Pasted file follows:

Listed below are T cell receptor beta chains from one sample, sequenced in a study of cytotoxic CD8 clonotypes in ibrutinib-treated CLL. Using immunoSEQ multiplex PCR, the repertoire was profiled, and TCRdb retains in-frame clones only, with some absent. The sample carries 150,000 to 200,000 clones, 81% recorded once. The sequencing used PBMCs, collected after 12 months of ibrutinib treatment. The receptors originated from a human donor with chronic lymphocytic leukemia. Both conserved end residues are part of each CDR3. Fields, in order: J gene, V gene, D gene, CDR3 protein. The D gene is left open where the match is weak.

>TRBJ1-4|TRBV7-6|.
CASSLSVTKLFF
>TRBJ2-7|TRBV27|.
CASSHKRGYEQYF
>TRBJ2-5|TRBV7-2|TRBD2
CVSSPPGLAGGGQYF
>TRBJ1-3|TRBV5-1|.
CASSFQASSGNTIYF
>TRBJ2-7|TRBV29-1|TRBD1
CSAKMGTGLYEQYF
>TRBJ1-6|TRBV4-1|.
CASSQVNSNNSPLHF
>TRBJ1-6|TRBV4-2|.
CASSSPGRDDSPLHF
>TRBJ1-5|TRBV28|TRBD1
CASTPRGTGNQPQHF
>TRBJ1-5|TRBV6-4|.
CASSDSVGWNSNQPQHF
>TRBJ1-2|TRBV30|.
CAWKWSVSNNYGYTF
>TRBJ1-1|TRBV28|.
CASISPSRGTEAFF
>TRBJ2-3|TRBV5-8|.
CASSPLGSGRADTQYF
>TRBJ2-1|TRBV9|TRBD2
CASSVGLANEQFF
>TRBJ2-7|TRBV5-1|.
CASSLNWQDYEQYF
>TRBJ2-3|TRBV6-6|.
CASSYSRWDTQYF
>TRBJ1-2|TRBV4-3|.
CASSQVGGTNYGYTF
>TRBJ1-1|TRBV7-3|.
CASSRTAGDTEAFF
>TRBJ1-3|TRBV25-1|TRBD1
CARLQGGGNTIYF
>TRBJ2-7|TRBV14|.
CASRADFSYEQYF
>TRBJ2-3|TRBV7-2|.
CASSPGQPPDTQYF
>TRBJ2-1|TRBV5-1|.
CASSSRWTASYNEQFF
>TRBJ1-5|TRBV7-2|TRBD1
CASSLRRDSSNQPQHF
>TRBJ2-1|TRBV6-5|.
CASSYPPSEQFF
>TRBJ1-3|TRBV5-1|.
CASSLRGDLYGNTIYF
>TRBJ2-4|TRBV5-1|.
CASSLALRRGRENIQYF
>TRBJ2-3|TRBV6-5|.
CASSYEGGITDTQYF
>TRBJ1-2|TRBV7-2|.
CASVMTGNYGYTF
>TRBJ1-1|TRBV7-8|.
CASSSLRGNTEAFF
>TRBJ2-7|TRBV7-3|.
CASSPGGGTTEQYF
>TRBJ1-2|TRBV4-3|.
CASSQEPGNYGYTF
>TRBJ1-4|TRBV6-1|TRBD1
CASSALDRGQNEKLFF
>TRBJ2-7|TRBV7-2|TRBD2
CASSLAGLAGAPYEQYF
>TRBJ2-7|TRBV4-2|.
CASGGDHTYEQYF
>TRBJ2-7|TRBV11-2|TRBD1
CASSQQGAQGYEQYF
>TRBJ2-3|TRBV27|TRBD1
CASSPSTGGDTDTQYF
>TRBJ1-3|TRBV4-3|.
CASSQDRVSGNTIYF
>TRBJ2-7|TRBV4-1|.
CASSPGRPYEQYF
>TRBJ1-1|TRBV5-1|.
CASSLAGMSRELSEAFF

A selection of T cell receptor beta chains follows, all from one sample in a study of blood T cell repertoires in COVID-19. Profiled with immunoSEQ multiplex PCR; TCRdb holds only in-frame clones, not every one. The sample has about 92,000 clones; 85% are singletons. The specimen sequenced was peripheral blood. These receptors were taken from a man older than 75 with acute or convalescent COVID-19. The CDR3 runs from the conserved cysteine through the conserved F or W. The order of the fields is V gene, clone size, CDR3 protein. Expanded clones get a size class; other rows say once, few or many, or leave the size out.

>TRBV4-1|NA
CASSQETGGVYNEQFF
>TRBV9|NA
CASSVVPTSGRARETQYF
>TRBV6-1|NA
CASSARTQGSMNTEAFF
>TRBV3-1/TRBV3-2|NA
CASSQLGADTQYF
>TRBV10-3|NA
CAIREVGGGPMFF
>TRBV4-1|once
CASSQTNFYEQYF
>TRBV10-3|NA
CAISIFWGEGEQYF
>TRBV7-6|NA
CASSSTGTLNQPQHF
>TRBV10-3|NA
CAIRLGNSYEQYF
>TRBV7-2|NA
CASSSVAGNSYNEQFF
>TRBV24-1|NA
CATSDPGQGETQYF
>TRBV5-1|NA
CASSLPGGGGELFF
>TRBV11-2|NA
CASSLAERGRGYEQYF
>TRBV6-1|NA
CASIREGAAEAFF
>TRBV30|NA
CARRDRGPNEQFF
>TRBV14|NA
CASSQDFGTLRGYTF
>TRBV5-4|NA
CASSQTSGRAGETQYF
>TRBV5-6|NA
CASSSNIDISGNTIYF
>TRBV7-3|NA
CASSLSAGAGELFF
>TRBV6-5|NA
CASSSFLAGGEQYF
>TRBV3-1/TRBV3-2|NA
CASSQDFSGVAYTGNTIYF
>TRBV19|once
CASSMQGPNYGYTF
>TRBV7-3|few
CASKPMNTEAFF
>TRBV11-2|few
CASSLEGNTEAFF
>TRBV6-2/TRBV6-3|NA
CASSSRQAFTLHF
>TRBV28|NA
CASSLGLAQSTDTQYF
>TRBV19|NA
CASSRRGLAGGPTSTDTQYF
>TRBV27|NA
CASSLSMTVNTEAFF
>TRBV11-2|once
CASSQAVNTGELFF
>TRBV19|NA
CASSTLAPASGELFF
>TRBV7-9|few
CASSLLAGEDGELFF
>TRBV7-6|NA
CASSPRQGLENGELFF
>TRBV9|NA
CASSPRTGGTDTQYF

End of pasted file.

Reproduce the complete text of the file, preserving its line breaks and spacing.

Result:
Listed below are T cell receptor beta chains from one sample, sequenced in a study of cytotoxic CD8 clonotypes in ibrutinib-treated CLL. Using immunoSEQ multiplex PCR, the repertoire was profiled, and TCRdb retains in-frame clones only, with some absent. The sample carries 150,000 to 200,000 clones, 81% recorded once. The sequencing used PBMCs, collected after 12 months of ibrutinib treatment. The receptors originated from a human donor with chronic lymphocytic leukemia. Both conserved end residues are part of each CDR3. Fields, in order: J gene, V gene, D gene, CDR3 protein. The D gene is left open where the match is weak.

>TRBJ1-4|TRBV7-6|.
CASSLSVTKLFF
>TRBJ2-7|TRBV27|.
CASSHKRGYEQYF
>TRBJ2-5|TRBV7-2|TRBD2
CVSSPPGLAGGGQYF
>TRBJ1-3|TRBV5-1|.
CASSFQASSGNTIYF
>TRBJ2-7|TRBV29-1|TRBD1
CSAKMGTGLYEQYF
>TRBJ1-6|TRBV4-1|.
CASSQVNSNNSPLHF
>TRBJ1-6|TRBV4-2|.
CASSSPGRDDSPLHF
>TRBJ1-5|TRBV28|TRBD1
CASTPRGTGNQPQHF
>TRBJ1-5|TRBV6-4|.
CASSDSVGWNSNQPQHF
>TRBJ1-2|TRBV30|.
CAWKWSVSNNYGYTF
>TRBJ1-1|TRBV28|.
CASISPSRGTEAFF
>TRBJ2-3|TRBV5-8|.
CASSPLGSGRADTQYF
>TRBJ2-1|TRBV9|TRBD2
CASSVGLANEQFF
>TRBJ2-7|TRBV5-1|.
CASSLNWQDYEQYF
>TRBJ2-3|TRBV6-6|.
CASSYSRWDTQYF
>TRBJ1-2|TRBV4-3|.
CASSQVGGTNYGYTF
>TRBJ1-1|TRBV7-3|.
CASSRTAGDTEAFF
>TRBJ1-3|TRBV25-1|TRBD1
CARLQGGGNTIYF
>TRBJ2-7|TRBV14|.
CASRADFSYEQYF
>TRBJ2-3|TRBV7-2|.
CASSPGQPPDTQYF
>TRBJ2-1|TRBV5-1|.
CASSSRWTASYNEQFF
>TRBJ1-5|TRBV7-2|TRBD1
CASSLRRDSSNQPQHF
>TRBJ2-1|TRBV6-5|.
CASSYPPSEQFF
>TRBJ1-3|TRBV5-1|.
CASSLRGDLYGNTIYF
>TRBJ2-4|TRBV5-1|.
CASSLALRRGRENIQYF
>TRBJ2-3|TRBV6-5|.
CASSYEGGITDTQYF
>TRBJ1-2|TRBV7-2|.
CASVMTGNYGYTF
>TRBJ1-1|TRBV7-8|.
CASSSLRGNTEAFF
>TRBJ2-7|TRBV7-3|.
CASSPGGGTTEQYF
>TRBJ1-2|TRBV4-3|.
CASSQEPGNYGYTF
>TRBJ1-4|TRBV6-1|TRBD1
CASSALDRGQNEKLFF
>TRBJ2-7|TRBV7-2|TRBD2
CASSLAGLAGAPYEQYF
>TRBJ2-7|TRBV4-2|.
CASGGDHTYEQYF
>TRBJ2-7|TRBV11-2|TRBD1
CASSQQGAQGYEQYF
>TRBJ2-3|TRBV27|TRBD1
CASSPSTGGDTDTQYF
>TRBJ1-3|TRBV4-3|.
CASSQDRVSGNTIYF
>TRBJ2-7|TRBV4-1|.
CASSPGRPYEQYF
>TRBJ1-1|TRBV5-1|.
CASSLAGMSRELSEAFF

A selection of T cell receptor beta chains follows, all from one sample in a study of blood T cell repertoires in COVID-19. Profiled with immunoSEQ multiplex PCR; TCRdb holds only in-frame clones, not every one. The sample has about 92,000 clones; 85% are singletons. The specimen sequenced was peripheral blood. These receptors were taken from a man older than 75 with acute or convalescent COVID-19. The CDR3 runs from the conserved cysteine through the conserved F or W. The order of the fields is V gene, clone size, CDR3 protein. Expanded clones get a size class; other rows say once, few or many, or leave the size out.

>TRBV4-1|NA
CASSQETGGVYNEQFF
>TRBV9|NA
CASSVVPTSGRARETQYF
>TRBV6-1|NA
CASSARTQGSMNTEAFF
>TRBV3-1/TRBV3-2|NA
CASSQLGADTQYF
>TRBV10-3|NA
CAIREVGGGPMFF
>TRBV4-1|once
CASSQTNFYEQYF
>TRBV10-3|NA
CAISIFWGEGEQYF
>TRBV7-6|NA
CASSSTGTLNQPQHF
>TRBV10-3|NA
CAIRLGNSYEQYF
>TRBV7-2|NA
CASSSVAGNSYNEQFF
>TRBV24-1|NA
CATSDPGQGETQYF
>TRBV5-1|NA
CASSLPGGGGELFF
>TRBV11-2|NA
CASSLAERGRGYEQYF
>TRBV6-1|NA
CASIREGAAEAFF
>TRBV30|NA
CARRDRGPNEQFF
>TRBV14|NA
CASSQDFGTLRGYTF
>TRBV5-4|NA
CASSQTSGRAGETQYF
>TRBV5-6|NA
CASSSNIDISGNTIYF
>TRBV7-3|NA
CASSLSAGAGELFF
>TRBV6-5|NA
CASSSFLAGGEQYF
>TRBV3-1/TRBV3-2|NA
CASSQDFSGVAYTGNTIYF
>TRBV19|once
CASSMQGPNYGYTF
>TRBV7-3|few
CASKPMNTEAFF
>TRBV11-2|few
CASSLEGNTEAFF
>TRBV6-2/TRBV6-3|NA
CASSSRQAFTLHF
>TRBV28|NA
CASSLGLAQSTDTQYF
>TRBV19|NA
CASSRRGLAGGPTSTDTQYF
>TRBV27|NA
CASSLSMTVNTEAFF
>TRBV11-2|once
CASSQAVNTGELFF
>TRBV19|NA
CASSTLAPASGELFF
>TRBV7-9|few
CASSLLAGEDGELFF
>TRBV7-6|NA
CASSPRQGLENGELFF
>TRBV9|NA
CASSPRTGGTDTQYF